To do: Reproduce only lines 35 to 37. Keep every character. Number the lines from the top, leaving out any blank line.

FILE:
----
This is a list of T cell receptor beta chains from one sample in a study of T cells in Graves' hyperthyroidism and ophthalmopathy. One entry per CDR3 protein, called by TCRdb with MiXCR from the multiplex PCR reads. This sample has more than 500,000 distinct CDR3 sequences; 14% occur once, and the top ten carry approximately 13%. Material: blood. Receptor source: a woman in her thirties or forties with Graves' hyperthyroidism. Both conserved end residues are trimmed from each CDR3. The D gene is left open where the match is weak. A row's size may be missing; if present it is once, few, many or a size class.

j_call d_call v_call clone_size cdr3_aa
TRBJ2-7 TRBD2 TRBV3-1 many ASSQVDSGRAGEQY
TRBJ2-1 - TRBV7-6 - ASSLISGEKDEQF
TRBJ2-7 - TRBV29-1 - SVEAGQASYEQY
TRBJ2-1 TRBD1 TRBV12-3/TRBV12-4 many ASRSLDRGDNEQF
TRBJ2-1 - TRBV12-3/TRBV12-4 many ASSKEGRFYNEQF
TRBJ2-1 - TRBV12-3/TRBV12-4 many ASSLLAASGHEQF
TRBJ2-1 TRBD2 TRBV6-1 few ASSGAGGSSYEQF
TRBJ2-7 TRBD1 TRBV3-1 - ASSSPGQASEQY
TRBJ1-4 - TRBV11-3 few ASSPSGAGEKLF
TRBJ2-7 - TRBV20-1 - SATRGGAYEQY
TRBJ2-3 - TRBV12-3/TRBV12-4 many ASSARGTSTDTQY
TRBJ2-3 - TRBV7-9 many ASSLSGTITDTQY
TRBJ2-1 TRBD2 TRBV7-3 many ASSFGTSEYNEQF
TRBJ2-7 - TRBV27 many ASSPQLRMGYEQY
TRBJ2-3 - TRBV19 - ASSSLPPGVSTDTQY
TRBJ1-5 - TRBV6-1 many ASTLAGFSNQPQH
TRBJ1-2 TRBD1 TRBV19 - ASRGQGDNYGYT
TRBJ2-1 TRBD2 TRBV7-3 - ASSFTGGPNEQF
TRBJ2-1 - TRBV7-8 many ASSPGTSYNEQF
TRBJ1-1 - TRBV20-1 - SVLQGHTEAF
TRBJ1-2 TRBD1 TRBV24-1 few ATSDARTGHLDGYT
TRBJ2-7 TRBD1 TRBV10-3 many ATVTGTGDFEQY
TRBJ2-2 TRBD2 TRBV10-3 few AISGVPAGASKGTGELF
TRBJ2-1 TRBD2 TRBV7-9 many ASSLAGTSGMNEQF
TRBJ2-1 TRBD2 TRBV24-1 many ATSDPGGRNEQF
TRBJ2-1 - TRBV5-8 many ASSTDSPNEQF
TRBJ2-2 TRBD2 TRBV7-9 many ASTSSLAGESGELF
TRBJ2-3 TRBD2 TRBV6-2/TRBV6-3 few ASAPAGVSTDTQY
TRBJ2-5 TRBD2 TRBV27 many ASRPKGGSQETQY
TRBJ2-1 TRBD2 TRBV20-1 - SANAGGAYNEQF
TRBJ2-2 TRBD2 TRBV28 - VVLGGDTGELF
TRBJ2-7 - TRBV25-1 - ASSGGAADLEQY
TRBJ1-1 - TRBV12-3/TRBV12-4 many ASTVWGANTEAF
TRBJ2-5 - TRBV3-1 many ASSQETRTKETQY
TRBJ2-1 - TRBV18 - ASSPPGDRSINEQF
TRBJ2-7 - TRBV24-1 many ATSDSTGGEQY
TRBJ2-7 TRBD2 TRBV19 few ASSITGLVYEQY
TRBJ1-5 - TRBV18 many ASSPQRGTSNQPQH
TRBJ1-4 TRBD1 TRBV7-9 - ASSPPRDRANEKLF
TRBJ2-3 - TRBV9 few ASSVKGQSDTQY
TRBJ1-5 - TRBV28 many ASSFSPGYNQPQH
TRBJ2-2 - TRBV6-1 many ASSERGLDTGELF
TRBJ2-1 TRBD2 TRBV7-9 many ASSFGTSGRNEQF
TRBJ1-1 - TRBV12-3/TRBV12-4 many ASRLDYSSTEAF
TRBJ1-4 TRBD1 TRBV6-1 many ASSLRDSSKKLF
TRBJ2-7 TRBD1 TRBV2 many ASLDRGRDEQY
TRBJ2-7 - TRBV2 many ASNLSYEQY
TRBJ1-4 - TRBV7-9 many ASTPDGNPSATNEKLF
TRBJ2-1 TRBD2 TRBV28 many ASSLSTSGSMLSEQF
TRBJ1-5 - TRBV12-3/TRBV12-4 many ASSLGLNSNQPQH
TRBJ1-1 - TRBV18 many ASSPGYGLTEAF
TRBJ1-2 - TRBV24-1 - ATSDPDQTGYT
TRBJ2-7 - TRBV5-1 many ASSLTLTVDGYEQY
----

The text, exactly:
TRBJ1-1 - TRBV12-3/TRBV12-4 many ASTVWGANTEAF
TRBJ2-5 - TRBV3-1 many ASSQETRTKETQY
TRBJ2-1 - TRBV18 - ASSPPGDRSINEQF